All Things Considered
All Things Considered
Monday, October 8, 2007

Minnesota Public Radio Stories

National Public Radio Stories

  • Clinton Takes Iowa Lead in Newspaper's Poll
    For the first time, Sen. Hillary Clinton is leading Democratic candidates in Iowa, according to a Des Moines Register poll. On the Republican side, Mitt Romney leads, with newcomer Fred Thompson in second. Now Clinton has a narrow lead, with 29 percent of likely caucus-goers.
  • Elizabeth Edwards Takes Candor on Campaign Trail
    Known as someone who's not afraid to speak her mind, Elizabeth Edwards is hitting the campaign trail, stumping for her husband, Democratic presidential hopeful John Edwards. Her sharp-tongued opinions sometimes earn her as much attention as her husband.
  • Jordan Belfort: A Big Story for the Big Screen?
    The story of Jordan Belfort, the former meat salesman from Queens who built a $100 million fortune by selling artificially inflated stocks to investors, is slated to be made into a movie with Leonardo DiCaprio. In the famed Stratton Oakmont scandal, Belfort spent 22 months in prison. He now says that he has changed; he has written a memoir about his boiler-room days.
  • Lying Legally, and the Right to Speech
    Last week, the Washington State Supreme Court struck down a 1999 law that banned political candidates from lying about their opponents. In the decision, the majority said the law was an affront to free speech.
  • In Energy Bill Fight, Nuances Matter
    To understand the difficulty Congress faces in raising mileage standards for cars, one might consider Toyota. The maker of fuel-efficient hybrid cars is lobbying against higher standards. After all, Toyota also wants to sell gas-guzzlers like its full-sized Tundra pickup trucks.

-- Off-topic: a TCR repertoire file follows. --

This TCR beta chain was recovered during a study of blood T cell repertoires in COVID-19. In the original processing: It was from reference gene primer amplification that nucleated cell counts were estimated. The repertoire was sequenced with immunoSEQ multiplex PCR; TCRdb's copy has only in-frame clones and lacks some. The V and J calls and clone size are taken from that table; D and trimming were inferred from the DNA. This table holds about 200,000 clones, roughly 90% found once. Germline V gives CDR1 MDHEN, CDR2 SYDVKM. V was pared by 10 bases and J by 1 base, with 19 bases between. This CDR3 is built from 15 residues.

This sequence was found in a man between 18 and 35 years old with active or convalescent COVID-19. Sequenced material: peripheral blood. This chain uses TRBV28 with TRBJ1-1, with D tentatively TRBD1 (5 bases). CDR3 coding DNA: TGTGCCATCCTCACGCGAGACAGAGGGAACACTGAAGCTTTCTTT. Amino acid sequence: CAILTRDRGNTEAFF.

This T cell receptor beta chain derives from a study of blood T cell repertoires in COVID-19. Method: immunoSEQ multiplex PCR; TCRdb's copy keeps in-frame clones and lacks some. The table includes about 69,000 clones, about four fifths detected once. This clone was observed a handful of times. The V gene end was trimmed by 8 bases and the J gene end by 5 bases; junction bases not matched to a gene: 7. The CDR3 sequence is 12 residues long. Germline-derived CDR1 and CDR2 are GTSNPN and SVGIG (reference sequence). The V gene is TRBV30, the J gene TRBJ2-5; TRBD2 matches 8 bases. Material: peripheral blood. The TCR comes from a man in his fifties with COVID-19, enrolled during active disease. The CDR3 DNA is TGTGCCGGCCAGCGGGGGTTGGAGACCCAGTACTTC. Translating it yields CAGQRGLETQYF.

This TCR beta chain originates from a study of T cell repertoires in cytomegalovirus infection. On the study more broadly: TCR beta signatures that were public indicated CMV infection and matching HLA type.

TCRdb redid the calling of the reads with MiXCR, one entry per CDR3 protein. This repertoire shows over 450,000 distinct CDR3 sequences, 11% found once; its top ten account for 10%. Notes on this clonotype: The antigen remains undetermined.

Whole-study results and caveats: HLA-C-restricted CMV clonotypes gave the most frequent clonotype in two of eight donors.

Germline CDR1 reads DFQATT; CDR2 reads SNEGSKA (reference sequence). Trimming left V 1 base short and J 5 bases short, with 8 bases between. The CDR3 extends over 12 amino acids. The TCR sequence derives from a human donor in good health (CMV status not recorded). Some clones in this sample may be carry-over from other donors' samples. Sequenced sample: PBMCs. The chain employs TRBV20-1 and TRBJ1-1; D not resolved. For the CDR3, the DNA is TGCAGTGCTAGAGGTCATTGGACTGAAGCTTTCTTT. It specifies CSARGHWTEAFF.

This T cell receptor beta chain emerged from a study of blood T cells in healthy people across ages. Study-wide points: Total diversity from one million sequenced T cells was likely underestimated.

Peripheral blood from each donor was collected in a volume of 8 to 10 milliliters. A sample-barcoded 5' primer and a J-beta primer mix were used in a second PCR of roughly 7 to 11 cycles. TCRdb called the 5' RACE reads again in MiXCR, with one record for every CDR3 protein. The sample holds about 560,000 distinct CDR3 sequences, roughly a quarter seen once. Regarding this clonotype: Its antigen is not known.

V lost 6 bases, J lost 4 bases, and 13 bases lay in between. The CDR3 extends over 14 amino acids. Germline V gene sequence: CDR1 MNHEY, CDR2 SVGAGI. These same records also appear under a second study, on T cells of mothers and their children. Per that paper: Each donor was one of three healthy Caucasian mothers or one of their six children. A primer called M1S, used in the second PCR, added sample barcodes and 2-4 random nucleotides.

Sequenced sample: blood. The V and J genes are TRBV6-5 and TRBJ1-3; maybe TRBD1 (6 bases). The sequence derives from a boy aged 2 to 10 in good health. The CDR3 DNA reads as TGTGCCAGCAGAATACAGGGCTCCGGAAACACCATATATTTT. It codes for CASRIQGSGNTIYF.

• Minneapolis Bridge Work Raises Costs, Rancor
    In Minnesota, the governor and state lawmakers are arguing over the best way to pay for replacing the I-35W bridge that collapsed in August. Cost estimates for cleanup and reconstruction have skyrocketed from $250 million dollars to nearly $400 million.
  • In Chile, Commuters Sue City over Transit System
    Cities around the world have been trying to lure commuters out of their cars and onto mass transit with the aim of making urban life cleaner and greener. In Chile, Santiago's new system has reduced pollution. But a bungled plan has left millions of passengers reeling and hundreds of others suing the government.
  • Young Climber Takes On the Odds, and Kilimanjaro
    Michele Norris talks to Nicolai Calabria, 13, who climbed Mount Kilimanjaro this summer. He climbed the 19,000-foot mountain on crutches, braving arctic temperatures. Calabria was born without a right leg; in his climb, he relied on his upper-body strength to battle the mountain.
  • 'Leaves of Grass' Still Growing, Inspiring
    Author Diane Ackerman writes that Walt Whitman's Leaves of Grass is an epic journey of self-discovery. He began with a microscopic eye focused on a leaf of grass, and then stretched his mental eye out to the beauty of the farthest nebulae.
  • Three Win Nobel for Work on 'Gene Targeting'
    Three scientists will share the Nobel Prize in Physiology or Medicine for their pioneering work in the fields of "gene targeting" and embryonic stem-cell research. The discoveries, made over the past three decades, laid the groundwork for understanding how genes work.

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